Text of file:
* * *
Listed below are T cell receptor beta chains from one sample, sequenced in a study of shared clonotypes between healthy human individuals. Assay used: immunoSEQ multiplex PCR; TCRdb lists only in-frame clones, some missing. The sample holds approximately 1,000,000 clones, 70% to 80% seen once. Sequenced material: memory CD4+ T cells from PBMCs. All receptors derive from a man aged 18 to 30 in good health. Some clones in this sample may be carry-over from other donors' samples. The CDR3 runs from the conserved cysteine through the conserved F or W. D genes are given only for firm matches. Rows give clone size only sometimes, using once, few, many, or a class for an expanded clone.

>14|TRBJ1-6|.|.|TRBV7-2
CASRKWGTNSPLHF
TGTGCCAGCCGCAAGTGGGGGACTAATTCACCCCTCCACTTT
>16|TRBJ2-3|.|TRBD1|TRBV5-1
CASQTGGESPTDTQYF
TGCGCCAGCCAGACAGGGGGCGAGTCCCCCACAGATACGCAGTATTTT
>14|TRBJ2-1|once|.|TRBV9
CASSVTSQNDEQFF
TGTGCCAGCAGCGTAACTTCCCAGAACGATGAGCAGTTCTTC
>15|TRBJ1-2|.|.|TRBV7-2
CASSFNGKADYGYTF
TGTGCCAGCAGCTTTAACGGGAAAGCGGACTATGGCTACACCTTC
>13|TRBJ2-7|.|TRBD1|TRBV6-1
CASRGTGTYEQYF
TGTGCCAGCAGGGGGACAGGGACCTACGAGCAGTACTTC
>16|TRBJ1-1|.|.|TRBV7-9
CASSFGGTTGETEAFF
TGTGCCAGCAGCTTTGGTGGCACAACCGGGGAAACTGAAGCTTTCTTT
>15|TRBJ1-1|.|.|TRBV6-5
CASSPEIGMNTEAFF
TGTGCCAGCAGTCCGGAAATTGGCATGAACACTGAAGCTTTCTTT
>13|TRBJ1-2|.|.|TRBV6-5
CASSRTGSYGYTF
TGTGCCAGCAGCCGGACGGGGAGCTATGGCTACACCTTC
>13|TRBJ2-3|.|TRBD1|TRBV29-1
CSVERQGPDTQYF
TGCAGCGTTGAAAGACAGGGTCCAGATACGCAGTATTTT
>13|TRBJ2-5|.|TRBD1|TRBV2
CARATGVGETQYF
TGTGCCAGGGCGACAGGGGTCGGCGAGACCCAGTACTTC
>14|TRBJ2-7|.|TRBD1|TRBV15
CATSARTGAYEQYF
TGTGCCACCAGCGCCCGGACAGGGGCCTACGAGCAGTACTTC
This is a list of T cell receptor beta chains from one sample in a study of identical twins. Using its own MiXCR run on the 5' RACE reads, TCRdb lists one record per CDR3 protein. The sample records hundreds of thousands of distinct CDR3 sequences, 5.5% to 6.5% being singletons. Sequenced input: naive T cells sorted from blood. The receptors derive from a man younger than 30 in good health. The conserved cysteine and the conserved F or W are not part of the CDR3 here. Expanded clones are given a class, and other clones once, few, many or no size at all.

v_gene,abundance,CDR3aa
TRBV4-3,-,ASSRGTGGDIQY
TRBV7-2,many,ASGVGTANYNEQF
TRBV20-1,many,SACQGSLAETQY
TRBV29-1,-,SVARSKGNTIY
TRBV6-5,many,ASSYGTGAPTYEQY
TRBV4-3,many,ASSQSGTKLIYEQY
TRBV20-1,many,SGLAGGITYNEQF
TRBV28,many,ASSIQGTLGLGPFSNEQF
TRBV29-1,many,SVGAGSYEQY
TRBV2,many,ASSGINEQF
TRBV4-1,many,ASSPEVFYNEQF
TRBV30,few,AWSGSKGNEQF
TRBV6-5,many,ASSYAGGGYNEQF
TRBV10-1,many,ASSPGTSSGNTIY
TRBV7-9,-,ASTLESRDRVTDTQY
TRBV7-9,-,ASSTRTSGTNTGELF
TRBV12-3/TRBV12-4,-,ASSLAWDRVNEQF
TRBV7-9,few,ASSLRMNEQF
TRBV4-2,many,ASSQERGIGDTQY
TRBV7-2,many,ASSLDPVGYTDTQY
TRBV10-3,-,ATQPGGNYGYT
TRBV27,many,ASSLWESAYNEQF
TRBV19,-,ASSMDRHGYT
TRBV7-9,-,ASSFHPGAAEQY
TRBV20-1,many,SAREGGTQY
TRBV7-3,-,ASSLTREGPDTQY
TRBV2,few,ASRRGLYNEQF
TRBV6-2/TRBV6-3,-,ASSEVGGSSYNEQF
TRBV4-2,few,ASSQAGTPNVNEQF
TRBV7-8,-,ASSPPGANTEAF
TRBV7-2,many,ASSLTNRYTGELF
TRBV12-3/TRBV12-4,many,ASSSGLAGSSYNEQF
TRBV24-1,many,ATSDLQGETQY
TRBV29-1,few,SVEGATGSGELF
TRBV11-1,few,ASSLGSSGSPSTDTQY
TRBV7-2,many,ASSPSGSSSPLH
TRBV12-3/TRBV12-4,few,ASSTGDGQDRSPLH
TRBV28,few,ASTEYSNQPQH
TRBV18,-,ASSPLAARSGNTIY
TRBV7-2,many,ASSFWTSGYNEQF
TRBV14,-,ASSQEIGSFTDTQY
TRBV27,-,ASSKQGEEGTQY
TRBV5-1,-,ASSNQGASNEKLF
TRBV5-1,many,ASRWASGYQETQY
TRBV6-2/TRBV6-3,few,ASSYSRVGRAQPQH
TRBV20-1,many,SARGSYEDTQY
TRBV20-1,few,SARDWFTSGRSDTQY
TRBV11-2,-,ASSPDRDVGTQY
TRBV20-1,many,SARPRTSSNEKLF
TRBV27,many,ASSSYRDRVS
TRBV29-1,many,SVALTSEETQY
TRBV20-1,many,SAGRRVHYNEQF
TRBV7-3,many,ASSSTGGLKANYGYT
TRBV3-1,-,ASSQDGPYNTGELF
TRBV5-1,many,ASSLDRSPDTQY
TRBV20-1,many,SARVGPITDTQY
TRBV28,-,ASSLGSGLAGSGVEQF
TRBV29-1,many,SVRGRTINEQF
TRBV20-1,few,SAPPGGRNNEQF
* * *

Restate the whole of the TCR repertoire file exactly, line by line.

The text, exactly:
Listed below are T cell receptor beta chains from one sample, sequenced in a study of shared clonotypes between healthy human individuals. Assay used: immunoSEQ multiplex PCR; TCRdb lists only in-frame clones, some missing. The sample holds approximately 1,000,000 clones, 70% to 80% seen once. Sequenced material: memory CD4+ T cells from PBMCs. All receptors derive from a man aged 18 to 30 in good health. Some clones in this sample may be carry-over from other donors' samples. The CDR3 runs from the conserved cysteine through the conserved F or W. D genes are given only for firm matches. Rows give clone size only sometimes, using once, few, many, or a class for an expanded clone.

>14|TRBJ1-6|.|.|TRBV7-2
CASRKWGTNSPLHF
TGTGCCAGCCGCAAGTGGGGGACTAATTCACCCCTCCACTTT
>16|TRBJ2-3|.|TRBD1|TRBV5-1
CASQTGGESPTDTQYF
TGCGCCAGCCAGACAGGGGGCGAGTCCCCCACAGATACGCAGTATTTT
>14|TRBJ2-1|once|.|TRBV9
CASSVTSQNDEQFF
TGTGCCAGCAGCGTAACTTCCCAGAACGATGAGCAGTTCTTC
>15|TRBJ1-2|.|.|TRBV7-2
CASSFNGKADYGYTF
TGTGCCAGCAGCTTTAACGGGAAAGCGGACTATGGCTACACCTTC
>13|TRBJ2-7|.|TRBD1|TRBV6-1
CASRGTGTYEQYF
TGTGCCAGCAGGGGGACAGGGACCTACGAGCAGTACTTC
>16|TRBJ1-1|.|.|TRBV7-9
CASSFGGTTGETEAFF
TGTGCCAGCAGCTTTGGTGGCACAACCGGGGAAACTGAAGCTTTCTTT
>15|TRBJ1-1|.|.|TRBV6-5
CASSPEIGMNTEAFF
TGTGCCAGCAGTCCGGAAATTGGCATGAACACTGAAGCTTTCTTT
>13|TRBJ1-2|.|.|TRBV6-5
CASSRTGSYGYTF
TGTGCCAGCAGCCGGACGGGGAGCTATGGCTACACCTTC
>13|TRBJ2-3|.|TRBD1|TRBV29-1
CSVERQGPDTQYF
TGCAGCGTTGAAAGACAGGGTCCAGATACGCAGTATTTT
>13|TRBJ2-5|.|TRBD1|TRBV2
CARATGVGETQYF
TGTGCCAGGGCGACAGGGGTCGGCGAGACCCAGTACTTC
>14|TRBJ2-7|.|TRBD1|TRBV15
CATSARTGAYEQYF
TGTGCCACCAGCGCCCGGACAGGGGCCTACGAGCAGTACTTC
This is a list of T cell receptor beta chains from one sample in a study of identical twins. Using its own MiXCR run on the 5' RACE reads, TCRdb lists one record per CDR3 protein. The sample records hundreds of thousands of distinct CDR3 sequences, 5.5% to 6.5% being singletons. Sequenced input: naive T cells sorted from blood. The receptors derive from a man younger than 30 in good health. The conserved cysteine and the conserved F or W are not part of the CDR3 here. Expanded clones are given a class, and other clones once, few, many or no size at all.

v_gene,abundance,CDR3aa
TRBV4-3,-,ASSRGTGGDIQY
TRBV7-2,many,ASGVGTANYNEQF
TRBV20-1,many,SACQGSLAETQY
TRBV29-1,-,SVARSKGNTIY
TRBV6-5,many,ASSYGTGAPTYEQY
TRBV4-3,many,ASSQSGTKLIYEQY
TRBV20-1,many,SGLAGGITYNEQF
TRBV28,many,ASSIQGTLGLGPFSNEQF
TRBV29-1,many,SVGAGSYEQY
TRBV2,many,ASSGINEQF
TRBV4-1,many,ASSPEVFYNEQF
TRBV30,few,AWSGSKGNEQF
TRBV6-5,many,ASSYAGGGYNEQF
TRBV10-1,many,ASSPGTSSGNTIY
TRBV7-9,-,ASTLESRDRVTDTQY
TRBV7-9,-,ASSTRTSGTNTGELF
TRBV12-3/TRBV12-4,-,ASSLAWDRVNEQF
TRBV7-9,few,ASSLRMNEQF
TRBV4-2,many,ASSQERGIGDTQY
TRBV7-2,many,ASSLDPVGYTDTQY
TRBV10-3,-,ATQPGGNYGYT
TRBV27,many,ASSLWESAYNEQF
TRBV19,-,ASSMDRHGYT
TRBV7-9,-,ASSFHPGAAEQY
TRBV20-1,many,SAREGGTQY
TRBV7-3,-,ASSLTREGPDTQY
TRBV2,few,ASRRGLYNEQF
TRBV6-2/TRBV6-3,-,ASSEVGGSSYNEQF
TRBV4-2,few,ASSQAGTPNVNEQF
TRBV7-8,-,ASSPPGANTEAF
TRBV7-2,many,ASSLTNRYTGELF
TRBV12-3/TRBV12-4,many,ASSSGLAGSSYNEQF
TRBV24-1,many,ATSDLQGETQY
TRBV29-1,few,SVEGATGSGELF
TRBV11-1,few,ASSLGSSGSPSTDTQY
TRBV7-2,many,ASSPSGSSSPLH
TRBV12-3/TRBV12-4,few,ASSTGDGQDRSPLH
TRBV28,few,ASTEYSNQPQH
TRBV18,-,ASSPLAARSGNTIY
TRBV7-2,many,ASSFWTSGYNEQF
TRBV14,-,ASSQEIGSFTDTQY
TRBV27,-,ASSKQGEEGTQY
TRBV5-1,-,ASSNQGASNEKLF
TRBV5-1,many,ASRWASGYQETQY
TRBV6-2/TRBV6-3,few,ASSYSRVGRAQPQH
TRBV20-1,many,SARGSYEDTQY
TRBV20-1,few,SARDWFTSGRSDTQY
TRBV11-2,-,ASSPDRDVGTQY
TRBV20-1,many,SARPRTSSNEKLF
TRBV27,many,ASSSYRDRVS
TRBV29-1,many,SVALTSEETQY
TRBV20-1,many,SAGRRVHYNEQF
TRBV7-3,many,ASSSTGGLKANYGYT
TRBV3-1,-,ASSQDGPYNTGELF
TRBV5-1,many,ASSLDRSPDTQY
TRBV20-1,many,SARVGPITDTQY
TRBV28,-,ASSLGSGLAGSGVEQF
TRBV29-1,many,SVRGRTINEQF
TRBV20-1,few,SAPPGGRNNEQF